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Britain rushes through EU benefits changes

(LONDON) - Britain said Wednesday it would rush through legislation banning EU migrants from claiming unemployment handouts from the moment they arrive, ahead of the January 1 lifting of restrictions on the entry of Bulgarian and Romanian nationals.

Migrants from all European Union states will have to wait three months before applying for out-of-work handouts and other benefits.

The move was first announced among a package of measures to restrict "benefit tourism" last month, but has been accelerated amid concerns about an influx of Romanians and Bulgarians when they gain full rights to live and work in Britain from the start of next year.

When the three-month delay was first announced, the government said it was unlikely to be in place for the arrival of the first new migrants, but the restrictions have been brought forward.

"I want to send the clear message that whilst Britain is very much open for business, we will not welcome people who don't want to contribute," said Prime Minister David Cameron.

"Most EU citizens coming to the UK come here to work as part of the single market and contribute to the economy and pay their taxes.

"But for those who come here without jobs to go to, we are today tightening up the rules to stop them claiming out-of-work benefits from day one."

But the main opposition Labour Party accused Cameron's Conservative-Liberal Democrat government of waiting until the last minute before introducing the legislation. Parliament begins its Christmas break on Thursday.

Under the new rules, migrants from all 27 of Britain's fellow EU countries will be unable to claim jobseeker's allowance, a handout of at least GBP 56.80 ($92.50, 67 euros) a week, until three months after their arrival.

In a further change, the allowance will be cut off six months after the first payment, unless the claimant has "compelling evidence that they have a genuine chance of finding work".

Under the crackdown announced by Cameron last month, EU migrants will also be banned from claiming housing benefits, while migrants found begging or homeless will be removed and barred from re-entering Britain for a year.

The government has also proposed quadrupling the fine levied on businesses that employ migrants for less than the national minimum wage, to up to GBP 20,000 per employee, in a bid to stop employers exploiting cheap migrant labour.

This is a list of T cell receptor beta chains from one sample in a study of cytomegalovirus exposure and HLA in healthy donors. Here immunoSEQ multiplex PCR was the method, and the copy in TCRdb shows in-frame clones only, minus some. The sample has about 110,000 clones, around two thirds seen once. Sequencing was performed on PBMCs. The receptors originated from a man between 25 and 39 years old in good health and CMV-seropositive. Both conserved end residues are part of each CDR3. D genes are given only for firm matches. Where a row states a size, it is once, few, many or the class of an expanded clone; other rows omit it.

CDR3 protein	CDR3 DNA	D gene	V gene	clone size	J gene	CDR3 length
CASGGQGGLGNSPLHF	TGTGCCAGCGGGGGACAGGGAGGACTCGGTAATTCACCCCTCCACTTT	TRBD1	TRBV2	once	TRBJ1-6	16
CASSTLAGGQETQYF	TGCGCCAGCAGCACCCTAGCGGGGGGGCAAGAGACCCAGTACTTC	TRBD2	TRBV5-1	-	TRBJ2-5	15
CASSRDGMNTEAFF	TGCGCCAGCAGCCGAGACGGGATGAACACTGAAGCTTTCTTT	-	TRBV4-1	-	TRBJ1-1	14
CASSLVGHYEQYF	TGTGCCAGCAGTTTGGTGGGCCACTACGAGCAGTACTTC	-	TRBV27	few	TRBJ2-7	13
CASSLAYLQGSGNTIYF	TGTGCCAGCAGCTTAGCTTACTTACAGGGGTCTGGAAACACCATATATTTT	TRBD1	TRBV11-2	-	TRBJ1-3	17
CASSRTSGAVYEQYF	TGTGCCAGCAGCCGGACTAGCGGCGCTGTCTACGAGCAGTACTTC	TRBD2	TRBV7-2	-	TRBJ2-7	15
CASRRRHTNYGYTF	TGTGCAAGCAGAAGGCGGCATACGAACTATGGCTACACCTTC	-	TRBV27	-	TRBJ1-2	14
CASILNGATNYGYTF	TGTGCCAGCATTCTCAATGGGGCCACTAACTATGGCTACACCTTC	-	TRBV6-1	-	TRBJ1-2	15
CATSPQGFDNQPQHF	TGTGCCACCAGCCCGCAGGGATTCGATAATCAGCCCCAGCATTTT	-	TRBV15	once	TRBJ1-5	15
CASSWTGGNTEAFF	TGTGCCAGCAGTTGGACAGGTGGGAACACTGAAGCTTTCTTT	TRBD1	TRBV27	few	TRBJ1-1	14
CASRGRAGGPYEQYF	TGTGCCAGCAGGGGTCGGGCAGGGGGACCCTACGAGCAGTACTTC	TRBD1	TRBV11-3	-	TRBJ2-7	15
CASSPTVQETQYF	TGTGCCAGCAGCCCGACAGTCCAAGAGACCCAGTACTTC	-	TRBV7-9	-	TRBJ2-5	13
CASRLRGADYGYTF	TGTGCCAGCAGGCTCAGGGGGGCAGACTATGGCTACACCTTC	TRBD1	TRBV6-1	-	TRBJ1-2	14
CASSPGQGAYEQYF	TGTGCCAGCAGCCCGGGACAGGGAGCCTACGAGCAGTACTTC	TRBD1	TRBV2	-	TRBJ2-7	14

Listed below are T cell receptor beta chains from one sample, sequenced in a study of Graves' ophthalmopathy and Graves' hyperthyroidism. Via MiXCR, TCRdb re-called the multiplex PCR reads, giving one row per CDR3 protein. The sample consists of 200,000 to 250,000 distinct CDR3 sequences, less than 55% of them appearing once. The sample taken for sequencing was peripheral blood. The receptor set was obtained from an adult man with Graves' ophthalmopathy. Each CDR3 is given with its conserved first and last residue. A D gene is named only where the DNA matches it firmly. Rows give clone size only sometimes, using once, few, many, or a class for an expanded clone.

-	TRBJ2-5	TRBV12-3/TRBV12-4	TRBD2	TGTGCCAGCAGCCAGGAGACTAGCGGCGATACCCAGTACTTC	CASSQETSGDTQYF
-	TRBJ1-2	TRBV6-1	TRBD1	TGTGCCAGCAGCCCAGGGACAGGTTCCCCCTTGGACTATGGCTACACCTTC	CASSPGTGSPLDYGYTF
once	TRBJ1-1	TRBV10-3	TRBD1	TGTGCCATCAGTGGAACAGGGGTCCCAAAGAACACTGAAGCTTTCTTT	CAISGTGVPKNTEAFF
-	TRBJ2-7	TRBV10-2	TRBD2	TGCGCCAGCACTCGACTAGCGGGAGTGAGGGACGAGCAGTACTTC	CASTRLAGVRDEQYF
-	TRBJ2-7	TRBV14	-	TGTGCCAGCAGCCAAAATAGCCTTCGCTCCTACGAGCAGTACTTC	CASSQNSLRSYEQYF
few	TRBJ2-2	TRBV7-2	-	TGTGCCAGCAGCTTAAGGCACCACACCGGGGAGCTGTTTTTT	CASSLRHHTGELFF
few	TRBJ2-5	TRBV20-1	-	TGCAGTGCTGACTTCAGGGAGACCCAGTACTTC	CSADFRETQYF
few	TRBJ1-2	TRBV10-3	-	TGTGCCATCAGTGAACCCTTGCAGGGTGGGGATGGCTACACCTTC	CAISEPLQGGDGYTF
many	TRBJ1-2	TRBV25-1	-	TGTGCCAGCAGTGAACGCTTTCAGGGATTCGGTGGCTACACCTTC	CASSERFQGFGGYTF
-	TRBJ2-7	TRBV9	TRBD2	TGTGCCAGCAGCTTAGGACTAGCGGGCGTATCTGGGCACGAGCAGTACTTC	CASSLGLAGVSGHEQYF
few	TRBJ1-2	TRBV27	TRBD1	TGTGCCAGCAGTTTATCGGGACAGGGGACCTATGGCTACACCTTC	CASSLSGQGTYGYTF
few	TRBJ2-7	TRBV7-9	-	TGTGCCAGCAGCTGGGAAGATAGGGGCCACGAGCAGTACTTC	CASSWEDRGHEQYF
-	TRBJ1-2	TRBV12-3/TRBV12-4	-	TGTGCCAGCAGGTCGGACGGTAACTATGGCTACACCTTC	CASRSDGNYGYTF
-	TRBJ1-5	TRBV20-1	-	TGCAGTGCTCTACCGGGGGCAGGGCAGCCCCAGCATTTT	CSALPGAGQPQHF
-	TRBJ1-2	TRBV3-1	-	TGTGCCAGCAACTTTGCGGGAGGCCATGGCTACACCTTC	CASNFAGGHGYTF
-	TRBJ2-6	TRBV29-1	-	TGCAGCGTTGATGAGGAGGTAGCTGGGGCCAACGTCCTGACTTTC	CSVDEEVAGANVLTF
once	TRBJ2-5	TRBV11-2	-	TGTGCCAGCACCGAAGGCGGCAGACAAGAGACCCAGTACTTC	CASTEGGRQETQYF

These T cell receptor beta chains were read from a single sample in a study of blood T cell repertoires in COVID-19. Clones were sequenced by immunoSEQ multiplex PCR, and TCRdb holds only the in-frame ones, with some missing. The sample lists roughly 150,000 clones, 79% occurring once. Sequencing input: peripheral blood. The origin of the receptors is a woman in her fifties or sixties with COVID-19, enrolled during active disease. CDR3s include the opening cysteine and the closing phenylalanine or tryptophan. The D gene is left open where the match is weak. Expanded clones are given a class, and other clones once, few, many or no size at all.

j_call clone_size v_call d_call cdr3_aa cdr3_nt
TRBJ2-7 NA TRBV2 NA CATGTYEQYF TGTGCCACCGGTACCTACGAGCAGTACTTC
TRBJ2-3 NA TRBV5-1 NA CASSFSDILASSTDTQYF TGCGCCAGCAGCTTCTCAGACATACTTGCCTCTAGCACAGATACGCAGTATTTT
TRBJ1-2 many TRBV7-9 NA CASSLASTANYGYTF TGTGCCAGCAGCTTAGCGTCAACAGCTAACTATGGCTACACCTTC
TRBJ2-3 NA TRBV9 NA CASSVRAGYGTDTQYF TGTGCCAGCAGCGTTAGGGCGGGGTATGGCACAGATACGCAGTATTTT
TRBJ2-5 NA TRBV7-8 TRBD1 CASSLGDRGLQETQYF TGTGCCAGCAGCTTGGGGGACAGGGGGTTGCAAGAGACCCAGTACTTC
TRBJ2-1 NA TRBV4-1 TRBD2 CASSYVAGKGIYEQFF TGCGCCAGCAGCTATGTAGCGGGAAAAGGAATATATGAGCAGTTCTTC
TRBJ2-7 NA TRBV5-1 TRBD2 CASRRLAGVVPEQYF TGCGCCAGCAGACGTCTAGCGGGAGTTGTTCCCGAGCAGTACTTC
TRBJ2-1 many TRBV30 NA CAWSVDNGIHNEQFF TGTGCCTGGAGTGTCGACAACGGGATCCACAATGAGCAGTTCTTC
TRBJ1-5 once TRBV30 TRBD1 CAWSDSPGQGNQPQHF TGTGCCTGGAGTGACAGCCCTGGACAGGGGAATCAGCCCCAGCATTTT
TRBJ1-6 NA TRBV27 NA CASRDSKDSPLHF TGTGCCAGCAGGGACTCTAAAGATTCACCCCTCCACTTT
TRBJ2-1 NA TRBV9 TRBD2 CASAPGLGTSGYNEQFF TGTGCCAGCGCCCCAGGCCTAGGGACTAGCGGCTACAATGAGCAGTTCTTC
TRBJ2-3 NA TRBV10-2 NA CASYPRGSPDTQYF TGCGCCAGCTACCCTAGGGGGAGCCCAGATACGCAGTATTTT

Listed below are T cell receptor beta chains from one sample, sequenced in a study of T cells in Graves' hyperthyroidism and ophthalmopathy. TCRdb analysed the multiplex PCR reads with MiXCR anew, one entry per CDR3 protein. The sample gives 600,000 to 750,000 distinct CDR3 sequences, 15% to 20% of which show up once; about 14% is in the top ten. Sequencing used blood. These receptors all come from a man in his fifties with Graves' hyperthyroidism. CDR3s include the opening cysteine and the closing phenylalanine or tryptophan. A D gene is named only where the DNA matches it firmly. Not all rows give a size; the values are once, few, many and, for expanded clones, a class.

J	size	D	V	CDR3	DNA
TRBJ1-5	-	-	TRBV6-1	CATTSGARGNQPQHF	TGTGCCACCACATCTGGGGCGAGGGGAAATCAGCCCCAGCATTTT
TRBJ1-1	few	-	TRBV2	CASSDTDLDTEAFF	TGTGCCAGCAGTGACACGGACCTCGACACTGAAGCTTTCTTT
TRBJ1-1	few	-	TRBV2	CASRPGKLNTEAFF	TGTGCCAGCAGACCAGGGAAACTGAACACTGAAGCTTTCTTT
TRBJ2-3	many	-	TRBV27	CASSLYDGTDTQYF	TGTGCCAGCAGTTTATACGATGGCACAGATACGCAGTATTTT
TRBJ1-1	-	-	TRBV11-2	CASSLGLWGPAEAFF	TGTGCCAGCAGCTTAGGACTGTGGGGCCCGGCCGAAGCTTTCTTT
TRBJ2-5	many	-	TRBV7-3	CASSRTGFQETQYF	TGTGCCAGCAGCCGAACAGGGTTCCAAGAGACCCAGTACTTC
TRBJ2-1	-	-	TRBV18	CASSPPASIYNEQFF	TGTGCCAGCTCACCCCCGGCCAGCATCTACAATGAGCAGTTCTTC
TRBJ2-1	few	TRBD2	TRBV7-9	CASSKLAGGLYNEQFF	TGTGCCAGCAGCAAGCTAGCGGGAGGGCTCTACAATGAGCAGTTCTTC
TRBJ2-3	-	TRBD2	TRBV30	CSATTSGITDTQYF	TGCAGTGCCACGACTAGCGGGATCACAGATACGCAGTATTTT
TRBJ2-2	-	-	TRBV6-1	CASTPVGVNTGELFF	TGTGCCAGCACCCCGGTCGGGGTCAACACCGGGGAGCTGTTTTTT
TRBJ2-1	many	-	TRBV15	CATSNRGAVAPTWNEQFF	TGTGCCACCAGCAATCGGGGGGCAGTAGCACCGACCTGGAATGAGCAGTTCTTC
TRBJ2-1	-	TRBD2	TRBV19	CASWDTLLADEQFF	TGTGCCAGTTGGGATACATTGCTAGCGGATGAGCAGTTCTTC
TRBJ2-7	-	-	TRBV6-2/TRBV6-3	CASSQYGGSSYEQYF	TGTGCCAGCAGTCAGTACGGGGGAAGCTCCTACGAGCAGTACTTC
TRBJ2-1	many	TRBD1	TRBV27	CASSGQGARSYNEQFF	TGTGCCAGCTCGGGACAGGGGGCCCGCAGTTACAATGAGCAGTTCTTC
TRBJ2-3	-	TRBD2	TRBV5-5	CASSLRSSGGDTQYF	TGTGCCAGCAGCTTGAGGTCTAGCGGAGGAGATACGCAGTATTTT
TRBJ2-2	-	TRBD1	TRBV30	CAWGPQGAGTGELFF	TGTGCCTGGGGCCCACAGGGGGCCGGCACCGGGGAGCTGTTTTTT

Political hot potato

The previous Labour government admitted that it vastly under-estimated the number of immigrants who would come to Britain after several eastern European countries joined the EU in 2004.

According to some estimates, one million Poles moved to Britain.

The issue has become a political hot potato for Cameron, who is expected to raise the issue at an EU summit on Thursday and Friday.

A poll for The Sun newspaper found that 42 percent of respondents viewed limiting immigration from EU countries as a priority of the "utmost importance" for the prime minister.

The best-selling tabloid dedicated its front page to the issue on Wednesday, saying: "As PM flies to meet EU leaders, you tell him: Draw a red line on immigration or else!"

In a sign of the strains that the issue has caused, Bulgarian Foreign Minister Kristian Vigenin said Tuesday he had cancelled a planned trip to Britain this month.

But some observers doubted the efficacy of the measures.

Jonathan Portes, of the left-leaning National Institute of Economic and Social Research, told BBC radio: "A number of people have described these measures as phantom measures to combat a phantom problem. That seems to me to be about right."

He pointed out that the government had not released figures showing the number of immigrants claiming benefits during their first three months in Britain.

The row is also being played out across a backdrop of euroscepticism in Britain.

In a bid to placate Conservative backbenchers who want Britain to break away from the EU, Cameron has pledged to renegotiate Britain's relationship with the bloc before holding a referendum on membership by 2017.

A eurosceptic Conservative lawmaker, Philip Davies, said in parliament on Wednesday the government was "spitting in the wind when it comes to the problem that we face" and suggested the only way for Britain to regain control of its borders was to leave the EU.

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